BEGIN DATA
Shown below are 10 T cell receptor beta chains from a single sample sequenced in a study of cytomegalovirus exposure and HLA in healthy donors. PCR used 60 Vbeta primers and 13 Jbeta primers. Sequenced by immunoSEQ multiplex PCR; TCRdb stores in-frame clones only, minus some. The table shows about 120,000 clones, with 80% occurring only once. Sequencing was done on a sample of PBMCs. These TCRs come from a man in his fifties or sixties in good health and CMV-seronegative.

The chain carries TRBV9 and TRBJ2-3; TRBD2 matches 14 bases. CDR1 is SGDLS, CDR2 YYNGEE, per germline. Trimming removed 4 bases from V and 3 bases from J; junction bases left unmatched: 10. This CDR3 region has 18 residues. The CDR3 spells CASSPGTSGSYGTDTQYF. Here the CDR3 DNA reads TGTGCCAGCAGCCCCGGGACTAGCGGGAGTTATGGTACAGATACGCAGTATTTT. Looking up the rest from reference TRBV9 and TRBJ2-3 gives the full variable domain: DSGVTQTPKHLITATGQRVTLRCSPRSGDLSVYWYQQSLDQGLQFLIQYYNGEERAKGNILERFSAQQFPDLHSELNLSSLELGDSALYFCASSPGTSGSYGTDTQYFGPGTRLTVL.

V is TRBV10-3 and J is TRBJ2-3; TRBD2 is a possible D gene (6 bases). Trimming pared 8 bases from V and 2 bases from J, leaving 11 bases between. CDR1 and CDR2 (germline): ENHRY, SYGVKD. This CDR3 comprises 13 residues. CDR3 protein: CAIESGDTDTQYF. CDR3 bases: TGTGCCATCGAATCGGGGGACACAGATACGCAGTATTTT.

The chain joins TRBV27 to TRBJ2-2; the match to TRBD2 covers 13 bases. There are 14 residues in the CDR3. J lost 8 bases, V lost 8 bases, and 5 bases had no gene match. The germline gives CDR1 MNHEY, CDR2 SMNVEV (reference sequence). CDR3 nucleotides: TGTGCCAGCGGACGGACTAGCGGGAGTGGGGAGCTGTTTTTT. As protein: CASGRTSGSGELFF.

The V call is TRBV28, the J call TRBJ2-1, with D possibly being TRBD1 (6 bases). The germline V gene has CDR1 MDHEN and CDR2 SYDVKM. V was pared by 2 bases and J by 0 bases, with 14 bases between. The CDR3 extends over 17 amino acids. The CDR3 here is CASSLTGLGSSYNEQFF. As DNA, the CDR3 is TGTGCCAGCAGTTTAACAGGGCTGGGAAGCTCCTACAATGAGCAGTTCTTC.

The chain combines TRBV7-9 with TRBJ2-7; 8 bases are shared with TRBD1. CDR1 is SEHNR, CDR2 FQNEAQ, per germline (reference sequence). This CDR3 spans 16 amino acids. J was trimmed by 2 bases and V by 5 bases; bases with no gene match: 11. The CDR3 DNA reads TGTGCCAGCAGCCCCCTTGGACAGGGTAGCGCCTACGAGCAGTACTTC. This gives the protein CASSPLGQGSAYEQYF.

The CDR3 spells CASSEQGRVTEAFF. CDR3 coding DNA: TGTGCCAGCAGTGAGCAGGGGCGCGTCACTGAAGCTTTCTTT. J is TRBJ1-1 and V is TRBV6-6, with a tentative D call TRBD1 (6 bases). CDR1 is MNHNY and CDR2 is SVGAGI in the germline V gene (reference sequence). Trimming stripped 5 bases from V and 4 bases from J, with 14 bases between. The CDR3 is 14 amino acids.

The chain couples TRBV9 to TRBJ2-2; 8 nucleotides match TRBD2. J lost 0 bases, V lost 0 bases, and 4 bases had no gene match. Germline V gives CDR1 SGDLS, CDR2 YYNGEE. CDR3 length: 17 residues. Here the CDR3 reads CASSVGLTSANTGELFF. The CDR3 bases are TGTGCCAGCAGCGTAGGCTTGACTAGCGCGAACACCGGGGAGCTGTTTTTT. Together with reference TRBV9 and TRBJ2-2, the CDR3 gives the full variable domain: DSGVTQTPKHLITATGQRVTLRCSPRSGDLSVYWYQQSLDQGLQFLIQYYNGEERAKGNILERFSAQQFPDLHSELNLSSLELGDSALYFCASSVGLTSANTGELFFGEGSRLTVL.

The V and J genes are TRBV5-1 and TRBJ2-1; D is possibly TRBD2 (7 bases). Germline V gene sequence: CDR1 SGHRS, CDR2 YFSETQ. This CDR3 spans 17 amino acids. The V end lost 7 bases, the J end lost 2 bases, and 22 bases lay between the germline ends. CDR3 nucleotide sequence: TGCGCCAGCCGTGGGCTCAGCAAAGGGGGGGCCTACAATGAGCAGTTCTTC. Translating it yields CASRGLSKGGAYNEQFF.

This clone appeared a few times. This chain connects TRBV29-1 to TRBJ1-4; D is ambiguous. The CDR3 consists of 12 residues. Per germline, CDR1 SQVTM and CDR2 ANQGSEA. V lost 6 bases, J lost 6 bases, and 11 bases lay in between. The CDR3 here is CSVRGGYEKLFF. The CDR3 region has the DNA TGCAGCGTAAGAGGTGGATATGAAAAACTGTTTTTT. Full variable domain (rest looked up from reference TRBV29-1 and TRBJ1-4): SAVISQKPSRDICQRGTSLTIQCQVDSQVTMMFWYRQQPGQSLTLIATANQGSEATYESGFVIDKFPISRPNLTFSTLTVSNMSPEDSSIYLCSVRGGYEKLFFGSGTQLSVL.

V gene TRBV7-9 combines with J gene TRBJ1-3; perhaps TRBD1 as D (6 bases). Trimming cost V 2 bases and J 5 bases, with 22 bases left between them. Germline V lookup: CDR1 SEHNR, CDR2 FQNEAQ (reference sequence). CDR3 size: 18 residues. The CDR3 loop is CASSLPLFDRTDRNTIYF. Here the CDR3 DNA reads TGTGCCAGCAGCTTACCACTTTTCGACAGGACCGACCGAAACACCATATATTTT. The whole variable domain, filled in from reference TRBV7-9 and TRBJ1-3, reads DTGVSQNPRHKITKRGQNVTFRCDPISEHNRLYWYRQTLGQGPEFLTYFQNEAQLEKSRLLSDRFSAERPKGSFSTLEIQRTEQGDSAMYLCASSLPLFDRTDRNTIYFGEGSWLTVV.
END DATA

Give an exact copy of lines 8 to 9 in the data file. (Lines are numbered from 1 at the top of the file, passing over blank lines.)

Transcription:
The chain couples TRBV9 to TRBJ2-2; 8 nucleotides match TRBD2. J lost 0 bases, V lost 0 bases, and 4 bases had no gene match. Germline V gives CDR1 SGDLS, CDR2 YYNGEE. CDR3 length: 17 residues. Here the CDR3 reads CASSVGLTSANTGELFF. The CDR3 bases are TGTGCCAGCAGCGTAGGCTTGACTAGCGCGAACACCGGGGAGCTGTTTTTT. Together with reference TRBV9 and TRBJ2-2, the CDR3 gives the full variable domain: DSGVTQTPKHLITATGQRVTLRCSPRSGDLSVYWYQQSLDQGLQFLIQYYNGEERAKGNILERFSAQQFPDLHSELNLSSLELGDSALYFCASSVGLTSANTGELFFGEGSRLTVL.

The V and J genes are TRBV5-1 and TRBJ2-1; D is possibly TRBD2 (7 bases). Germline V gene sequence: CDR1 SGHRS, CDR2 YFSETQ. This CDR3 spans 17 amino acids. The V end lost 7 bases, the J end lost 2 bases, and 22 bases lay between the germline ends. CDR3 nucleotide sequence: TGCGCCAGCCGTGGGCTCAGCAAAGGGGGGGCCTACAATGAGCAGTTCTTC. Translating it yields CASRGLSKGGAYNEQFF.